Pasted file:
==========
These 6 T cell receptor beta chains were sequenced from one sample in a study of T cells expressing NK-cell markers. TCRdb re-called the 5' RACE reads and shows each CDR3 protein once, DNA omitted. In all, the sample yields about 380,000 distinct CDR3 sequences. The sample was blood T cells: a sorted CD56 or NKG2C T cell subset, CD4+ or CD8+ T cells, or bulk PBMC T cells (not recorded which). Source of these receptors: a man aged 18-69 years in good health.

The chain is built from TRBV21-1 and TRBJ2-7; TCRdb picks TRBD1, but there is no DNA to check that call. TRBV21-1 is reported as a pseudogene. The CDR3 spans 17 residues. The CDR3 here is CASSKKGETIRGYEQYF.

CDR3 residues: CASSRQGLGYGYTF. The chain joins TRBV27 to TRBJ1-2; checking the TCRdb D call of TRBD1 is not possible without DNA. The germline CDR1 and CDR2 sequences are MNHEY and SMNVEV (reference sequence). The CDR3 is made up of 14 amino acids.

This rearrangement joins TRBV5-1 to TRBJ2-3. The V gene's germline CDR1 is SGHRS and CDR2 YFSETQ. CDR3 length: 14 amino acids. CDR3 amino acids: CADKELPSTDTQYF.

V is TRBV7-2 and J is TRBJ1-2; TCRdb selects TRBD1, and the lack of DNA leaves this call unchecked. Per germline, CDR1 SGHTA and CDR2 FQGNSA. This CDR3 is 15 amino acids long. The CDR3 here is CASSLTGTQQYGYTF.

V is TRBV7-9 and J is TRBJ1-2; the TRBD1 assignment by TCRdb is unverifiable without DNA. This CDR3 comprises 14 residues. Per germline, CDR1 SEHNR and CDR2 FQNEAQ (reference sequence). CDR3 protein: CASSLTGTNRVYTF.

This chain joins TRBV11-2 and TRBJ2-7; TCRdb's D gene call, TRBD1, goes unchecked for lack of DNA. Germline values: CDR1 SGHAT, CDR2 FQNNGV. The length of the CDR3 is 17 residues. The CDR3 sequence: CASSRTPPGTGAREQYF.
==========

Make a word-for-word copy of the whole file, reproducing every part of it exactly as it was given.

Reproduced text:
These 6 T cell receptor beta chains were sequenced from one sample in a study of T cells expressing NK-cell markers. TCRdb re-called the 5' RACE reads and shows each CDR3 protein once, DNA omitted. In all, the sample yields about 380,000 distinct CDR3 sequences. The sample was blood T cells: a sorted CD56 or NKG2C T cell subset, CD4+ or CD8+ T cells, or bulk PBMC T cells (not recorded which). Source of these receptors: a man aged 18-69 years in good health.

The chain is built from TRBV21-1 and TRBJ2-7; TCRdb picks TRBD1, but there is no DNA to check that call. TRBV21-1 is reported as a pseudogene. The CDR3 spans 17 residues. The CDR3 here is CASSKKGETIRGYEQYF.

CDR3 residues: CASSRQGLGYGYTF. The chain joins TRBV27 to TRBJ1-2; checking the TCRdb D call of TRBD1 is not possible without DNA. The germline CDR1 and CDR2 sequences are MNHEY and SMNVEV (reference sequence). The CDR3 is made up of 14 amino acids.

This rearrangement joins TRBV5-1 to TRBJ2-3. The V gene's germline CDR1 is SGHRS and CDR2 YFSETQ. CDR3 length: 14 amino acids. CDR3 amino acids: CADKELPSTDTQYF.

V is TRBV7-2 and J is TRBJ1-2; TCRdb selects TRBD1, and the lack of DNA leaves this call unchecked. Per germline, CDR1 SGHTA and CDR2 FQGNSA. This CDR3 is 15 amino acids long. The CDR3 here is CASSLTGTQQYGYTF.

V is TRBV7-9 and J is TRBJ1-2; the TRBD1 assignment by TCRdb is unverifiable without DNA. This CDR3 comprises 14 residues. Per germline, CDR1 SEHNR and CDR2 FQNEAQ (reference sequence). CDR3 protein: CASSLTGTNRVYTF.

This chain joins TRBV11-2 and TRBJ2-7; TCRdb's D gene call, TRBD1, goes unchecked for lack of DNA. Germline values: CDR1 SGHAT, CDR2 FQNNGV. The length of the CDR3 is 17 residues. The CDR3 sequence: CASSRTPPGTGAREQYF.